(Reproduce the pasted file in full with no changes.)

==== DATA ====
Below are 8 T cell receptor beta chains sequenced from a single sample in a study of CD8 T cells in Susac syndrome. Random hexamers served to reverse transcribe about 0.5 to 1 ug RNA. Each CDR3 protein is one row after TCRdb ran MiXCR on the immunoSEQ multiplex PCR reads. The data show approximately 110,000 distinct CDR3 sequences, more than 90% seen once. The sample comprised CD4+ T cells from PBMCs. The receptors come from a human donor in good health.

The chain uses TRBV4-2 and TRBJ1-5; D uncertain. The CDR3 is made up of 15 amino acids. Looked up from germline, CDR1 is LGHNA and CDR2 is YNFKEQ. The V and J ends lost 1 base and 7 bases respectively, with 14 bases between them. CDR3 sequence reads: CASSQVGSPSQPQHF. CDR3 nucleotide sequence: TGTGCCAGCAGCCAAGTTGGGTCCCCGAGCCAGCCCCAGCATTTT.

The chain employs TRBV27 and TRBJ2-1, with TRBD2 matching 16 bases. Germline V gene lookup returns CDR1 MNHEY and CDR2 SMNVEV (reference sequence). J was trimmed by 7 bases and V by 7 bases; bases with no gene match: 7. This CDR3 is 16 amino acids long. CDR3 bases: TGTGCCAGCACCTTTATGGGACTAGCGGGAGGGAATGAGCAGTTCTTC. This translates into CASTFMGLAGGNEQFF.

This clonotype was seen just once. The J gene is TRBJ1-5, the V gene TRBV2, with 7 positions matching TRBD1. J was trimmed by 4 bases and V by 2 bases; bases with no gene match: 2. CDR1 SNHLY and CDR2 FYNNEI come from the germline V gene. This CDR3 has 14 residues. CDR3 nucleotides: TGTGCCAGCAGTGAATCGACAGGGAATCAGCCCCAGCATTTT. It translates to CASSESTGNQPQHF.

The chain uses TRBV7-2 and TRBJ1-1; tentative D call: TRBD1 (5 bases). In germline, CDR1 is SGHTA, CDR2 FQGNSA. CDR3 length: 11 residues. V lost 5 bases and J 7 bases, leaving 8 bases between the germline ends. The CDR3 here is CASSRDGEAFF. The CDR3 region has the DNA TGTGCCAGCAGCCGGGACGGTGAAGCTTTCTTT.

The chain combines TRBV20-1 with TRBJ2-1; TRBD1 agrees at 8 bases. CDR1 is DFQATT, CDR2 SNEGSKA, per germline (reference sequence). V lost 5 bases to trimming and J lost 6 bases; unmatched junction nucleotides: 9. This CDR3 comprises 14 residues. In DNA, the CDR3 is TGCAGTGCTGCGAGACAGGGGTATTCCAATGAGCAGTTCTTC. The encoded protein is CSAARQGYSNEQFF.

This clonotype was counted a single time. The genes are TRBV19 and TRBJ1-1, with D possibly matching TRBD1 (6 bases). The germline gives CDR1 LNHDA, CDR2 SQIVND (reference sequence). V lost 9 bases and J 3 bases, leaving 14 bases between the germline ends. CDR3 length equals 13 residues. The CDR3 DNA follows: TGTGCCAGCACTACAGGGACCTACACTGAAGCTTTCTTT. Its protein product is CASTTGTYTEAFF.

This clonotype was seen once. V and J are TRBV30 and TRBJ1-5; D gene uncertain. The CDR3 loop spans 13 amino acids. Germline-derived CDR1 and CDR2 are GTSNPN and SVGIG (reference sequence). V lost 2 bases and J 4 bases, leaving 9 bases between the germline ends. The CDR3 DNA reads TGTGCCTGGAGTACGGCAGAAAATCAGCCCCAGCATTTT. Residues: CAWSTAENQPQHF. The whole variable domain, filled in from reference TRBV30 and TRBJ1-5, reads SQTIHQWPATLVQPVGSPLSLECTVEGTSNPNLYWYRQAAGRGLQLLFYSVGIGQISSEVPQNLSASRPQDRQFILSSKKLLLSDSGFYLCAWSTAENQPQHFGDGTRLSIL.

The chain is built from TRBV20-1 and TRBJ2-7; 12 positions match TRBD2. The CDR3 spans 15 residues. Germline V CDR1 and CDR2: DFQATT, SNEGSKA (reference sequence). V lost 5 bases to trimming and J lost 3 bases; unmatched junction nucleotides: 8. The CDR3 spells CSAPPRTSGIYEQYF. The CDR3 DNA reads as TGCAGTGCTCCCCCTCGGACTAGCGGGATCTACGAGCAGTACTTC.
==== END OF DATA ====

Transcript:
Below are 8 T cell receptor beta chains sequenced from a single sample in a study of CD8 T cells in Susac syndrome. Random hexamers served to reverse transcribe about 0.5 to 1 ug RNA. Each CDR3 protein is one row after TCRdb ran MiXCR on the immunoSEQ multiplex PCR reads. The data show approximately 110,000 distinct CDR3 sequences, more than 90% seen once. The sample comprised CD4+ T cells from PBMCs. The receptors come from a human donor in good health.

The chain uses TRBV4-2 and TRBJ1-5; D uncertain. The CDR3 is made up of 15 amino acids. Looked up from germline, CDR1 is LGHNA and CDR2 is YNFKEQ. The V and J ends lost 1 base and 7 bases respectively, with 14 bases between them. CDR3 sequence reads: CASSQVGSPSQPQHF. CDR3 nucleotide sequence: TGTGCCAGCAGCCAAGTTGGGTCCCCGAGCCAGCCCCAGCATTTT.

The chain employs TRBV27 and TRBJ2-1, with TRBD2 matching 16 bases. Germline V gene lookup returns CDR1 MNHEY and CDR2 SMNVEV (reference sequence). J was trimmed by 7 bases and V by 7 bases; bases with no gene match: 7. This CDR3 is 16 amino acids long. CDR3 bases: TGTGCCAGCACCTTTATGGGACTAGCGGGAGGGAATGAGCAGTTCTTC. This translates into CASTFMGLAGGNEQFF.

This clonotype was seen just once. The J gene is TRBJ1-5, the V gene TRBV2, with 7 positions matching TRBD1. J was trimmed by 4 bases and V by 2 bases; bases with no gene match: 2. CDR1 SNHLY and CDR2 FYNNEI come from the germline V gene. This CDR3 has 14 residues. CDR3 nucleotides: TGTGCCAGCAGTGAATCGACAGGGAATCAGCCCCAGCATTTT. It translates to CASSESTGNQPQHF.

The chain uses TRBV7-2 and TRBJ1-1; tentative D call: TRBD1 (5 bases). In germline, CDR1 is SGHTA, CDR2 FQGNSA. CDR3 length: 11 residues. V lost 5 bases and J 7 bases, leaving 8 bases between the germline ends. The CDR3 here is CASSRDGEAFF. The CDR3 region has the DNA TGTGCCAGCAGCCGGGACGGTGAAGCTTTCTTT.

The chain combines TRBV20-1 with TRBJ2-1; TRBD1 agrees at 8 bases. CDR1 is DFQATT, CDR2 SNEGSKA, per germline (reference sequence). V lost 5 bases to trimming and J lost 6 bases; unmatched junction nucleotides: 9. This CDR3 comprises 14 residues. In DNA, the CDR3 is TGCAGTGCTGCGAGACAGGGGTATTCCAATGAGCAGTTCTTC. The encoded protein is CSAARQGYSNEQFF.

This clonotype was counted a single time. The genes are TRBV19 and TRBJ1-1, with D possibly matching TRBD1 (6 bases). The germline gives CDR1 LNHDA, CDR2 SQIVND (reference sequence). V lost 9 bases and J 3 bases, leaving 14 bases between the germline ends. CDR3 length equals 13 residues. The CDR3 DNA follows: TGTGCCAGCACTACAGGGACCTACACTGAAGCTTTCTTT. Its protein product is CASTTGTYTEAFF.

This clonotype was seen once. V and J are TRBV30 and TRBJ1-5; D gene uncertain. The CDR3 loop spans 13 amino acids. Germline-derived CDR1 and CDR2 are GTSNPN and SVGIG (reference sequence). V lost 2 bases and J 4 bases, leaving 9 bases between the germline ends. The CDR3 DNA reads TGTGCCTGGAGTACGGCAGAAAATCAGCCCCAGCATTTT. Residues: CAWSTAENQPQHF. The whole variable domain, filled in from reference TRBV30 and TRBJ1-5, reads SQTIHQWPATLVQPVGSPLSLECTVEGTSNPNLYWYRQAAGRGLQLLFYSVGIGQISSEVPQNLSASRPQDRQFILSSKKLLLSDSGFYLCAWSTAENQPQHFGDGTRLSIL.

The chain is built from TRBV20-1 and TRBJ2-7; 12 positions match TRBD2. The CDR3 spans 15 residues. Germline V CDR1 and CDR2: DFQATT, SNEGSKA (reference sequence). V lost 5 bases to trimming and J lost 3 bases; unmatched junction nucleotides: 8. The CDR3 spells CSAPPRTSGIYEQYF. The CDR3 DNA reads as TGCAGTGCTCCCCCTCGGACTAGCGGGATCTACGAGCAGTACTTC.